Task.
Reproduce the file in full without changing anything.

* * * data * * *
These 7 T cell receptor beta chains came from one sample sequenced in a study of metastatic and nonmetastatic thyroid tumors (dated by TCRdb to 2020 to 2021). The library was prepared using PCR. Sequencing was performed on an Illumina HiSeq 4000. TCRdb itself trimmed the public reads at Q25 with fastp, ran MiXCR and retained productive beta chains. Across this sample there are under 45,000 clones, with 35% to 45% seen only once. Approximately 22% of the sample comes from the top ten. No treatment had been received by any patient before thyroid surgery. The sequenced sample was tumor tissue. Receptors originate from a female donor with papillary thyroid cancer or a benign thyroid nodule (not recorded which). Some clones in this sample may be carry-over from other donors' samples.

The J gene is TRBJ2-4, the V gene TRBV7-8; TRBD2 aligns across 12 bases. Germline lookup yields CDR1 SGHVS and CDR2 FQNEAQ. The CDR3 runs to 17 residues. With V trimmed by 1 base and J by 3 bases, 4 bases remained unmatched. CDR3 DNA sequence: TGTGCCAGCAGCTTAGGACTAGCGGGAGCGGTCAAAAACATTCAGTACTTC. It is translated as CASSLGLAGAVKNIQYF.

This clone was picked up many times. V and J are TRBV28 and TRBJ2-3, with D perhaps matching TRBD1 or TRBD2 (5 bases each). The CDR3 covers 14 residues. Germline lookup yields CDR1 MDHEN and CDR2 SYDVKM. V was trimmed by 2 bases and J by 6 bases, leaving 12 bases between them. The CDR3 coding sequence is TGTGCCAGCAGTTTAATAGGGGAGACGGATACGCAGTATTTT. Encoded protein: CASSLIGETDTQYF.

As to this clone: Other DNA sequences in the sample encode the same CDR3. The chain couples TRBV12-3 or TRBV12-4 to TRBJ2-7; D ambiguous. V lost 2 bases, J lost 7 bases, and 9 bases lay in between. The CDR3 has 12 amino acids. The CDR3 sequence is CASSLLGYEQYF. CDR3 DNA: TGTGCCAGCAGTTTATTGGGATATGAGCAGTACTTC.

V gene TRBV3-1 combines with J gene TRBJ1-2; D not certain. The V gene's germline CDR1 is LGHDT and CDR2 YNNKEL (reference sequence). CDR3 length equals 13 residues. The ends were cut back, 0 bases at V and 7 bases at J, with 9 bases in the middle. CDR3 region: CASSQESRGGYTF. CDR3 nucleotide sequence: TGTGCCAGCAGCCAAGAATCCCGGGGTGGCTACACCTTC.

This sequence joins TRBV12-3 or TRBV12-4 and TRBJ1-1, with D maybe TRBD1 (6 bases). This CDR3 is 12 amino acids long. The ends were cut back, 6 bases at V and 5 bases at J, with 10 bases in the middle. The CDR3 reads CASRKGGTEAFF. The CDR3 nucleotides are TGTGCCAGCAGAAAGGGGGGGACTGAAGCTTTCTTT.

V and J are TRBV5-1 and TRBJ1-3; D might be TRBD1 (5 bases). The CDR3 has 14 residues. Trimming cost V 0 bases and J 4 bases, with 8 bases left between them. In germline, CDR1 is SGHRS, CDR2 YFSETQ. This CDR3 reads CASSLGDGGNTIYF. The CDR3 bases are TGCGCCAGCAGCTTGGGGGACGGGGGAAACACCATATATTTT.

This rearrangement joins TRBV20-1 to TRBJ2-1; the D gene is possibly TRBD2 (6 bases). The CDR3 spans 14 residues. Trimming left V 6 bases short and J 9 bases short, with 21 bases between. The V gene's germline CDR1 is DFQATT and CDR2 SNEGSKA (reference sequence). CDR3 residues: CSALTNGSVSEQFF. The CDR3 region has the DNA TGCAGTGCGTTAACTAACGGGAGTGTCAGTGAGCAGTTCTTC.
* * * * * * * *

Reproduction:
These 7 T cell receptor beta chains came from one sample sequenced in a study of metastatic and nonmetastatic thyroid tumors (dated by TCRdb to 2020 to 2021). The library was prepared using PCR. Sequencing was performed on an Illumina HiSeq 4000. TCRdb itself trimmed the public reads at Q25 with fastp, ran MiXCR and retained productive beta chains. Across this sample there are under 45,000 clones, with 35% to 45% seen only once. Approximately 22% of the sample comes from the top ten. No treatment had been received by any patient before thyroid surgery. The sequenced sample was tumor tissue. Receptors originate from a female donor with papillary thyroid cancer or a benign thyroid nodule (not recorded which). Some clones in this sample may be carry-over from other donors' samples.

The J gene is TRBJ2-4, the V gene TRBV7-8; TRBD2 aligns across 12 bases. Germline lookup yields CDR1 SGHVS and CDR2 FQNEAQ. The CDR3 runs to 17 residues. With V trimmed by 1 base and J by 3 bases, 4 bases remained unmatched. CDR3 DNA sequence: TGTGCCAGCAGCTTAGGACTAGCGGGAGCGGTCAAAAACATTCAGTACTTC. It is translated as CASSLGLAGAVKNIQYF.

This clone was picked up many times. V and J are TRBV28 and TRBJ2-3, with D perhaps matching TRBD1 or TRBD2 (5 bases each). The CDR3 covers 14 residues. Germline lookup yields CDR1 MDHEN and CDR2 SYDVKM. V was trimmed by 2 bases and J by 6 bases, leaving 12 bases between them. The CDR3 coding sequence is TGTGCCAGCAGTTTAATAGGGGAGACGGATACGCAGTATTTT. Encoded protein: CASSLIGETDTQYF.

As to this clone: Other DNA sequences in the sample encode the same CDR3. The chain couples TRBV12-3 or TRBV12-4 to TRBJ2-7; D ambiguous. V lost 2 bases, J lost 7 bases, and 9 bases lay in between. The CDR3 has 12 amino acids. The CDR3 sequence is CASSLLGYEQYF. CDR3 DNA: TGTGCCAGCAGTTTATTGGGATATGAGCAGTACTTC.

V gene TRBV3-1 combines with J gene TRBJ1-2; D not certain. The V gene's germline CDR1 is LGHDT and CDR2 YNNKEL (reference sequence). CDR3 length equals 13 residues. The ends were cut back, 0 bases at V and 7 bases at J, with 9 bases in the middle. CDR3 region: CASSQESRGGYTF. CDR3 nucleotide sequence: TGTGCCAGCAGCCAAGAATCCCGGGGTGGCTACACCTTC.

This sequence joins TRBV12-3 or TRBV12-4 and TRBJ1-1, with D maybe TRBD1 (6 bases). This CDR3 is 12 amino acids long. The ends were cut back, 6 bases at V and 5 bases at J, with 10 bases in the middle. The CDR3 reads CASRKGGTEAFF. The CDR3 nucleotides are TGTGCCAGCAGAAAGGGGGGGACTGAAGCTTTCTTT.

V and J are TRBV5-1 and TRBJ1-3; D might be TRBD1 (5 bases). The CDR3 has 14 residues. Trimming cost V 0 bases and J 4 bases, with 8 bases left between them. In germline, CDR1 is SGHRS, CDR2 YFSETQ. This CDR3 reads CASSLGDGGNTIYF. The CDR3 bases are TGCGCCAGCAGCTTGGGGGACGGGGGAAACACCATATATTTT.

This rearrangement joins TRBV20-1 to TRBJ2-1; the D gene is possibly TRBD2 (6 bases). The CDR3 spans 14 residues. Trimming left V 6 bases short and J 9 bases short, with 21 bases between. The V gene's germline CDR1 is DFQATT and CDR2 SNEGSKA (reference sequence). CDR3 residues: CSALTNGSVSEQFF. The CDR3 region has the DNA TGCAGTGCGTTAACTAACGGGAGTGTCAGTGAGCAGTTCTTC.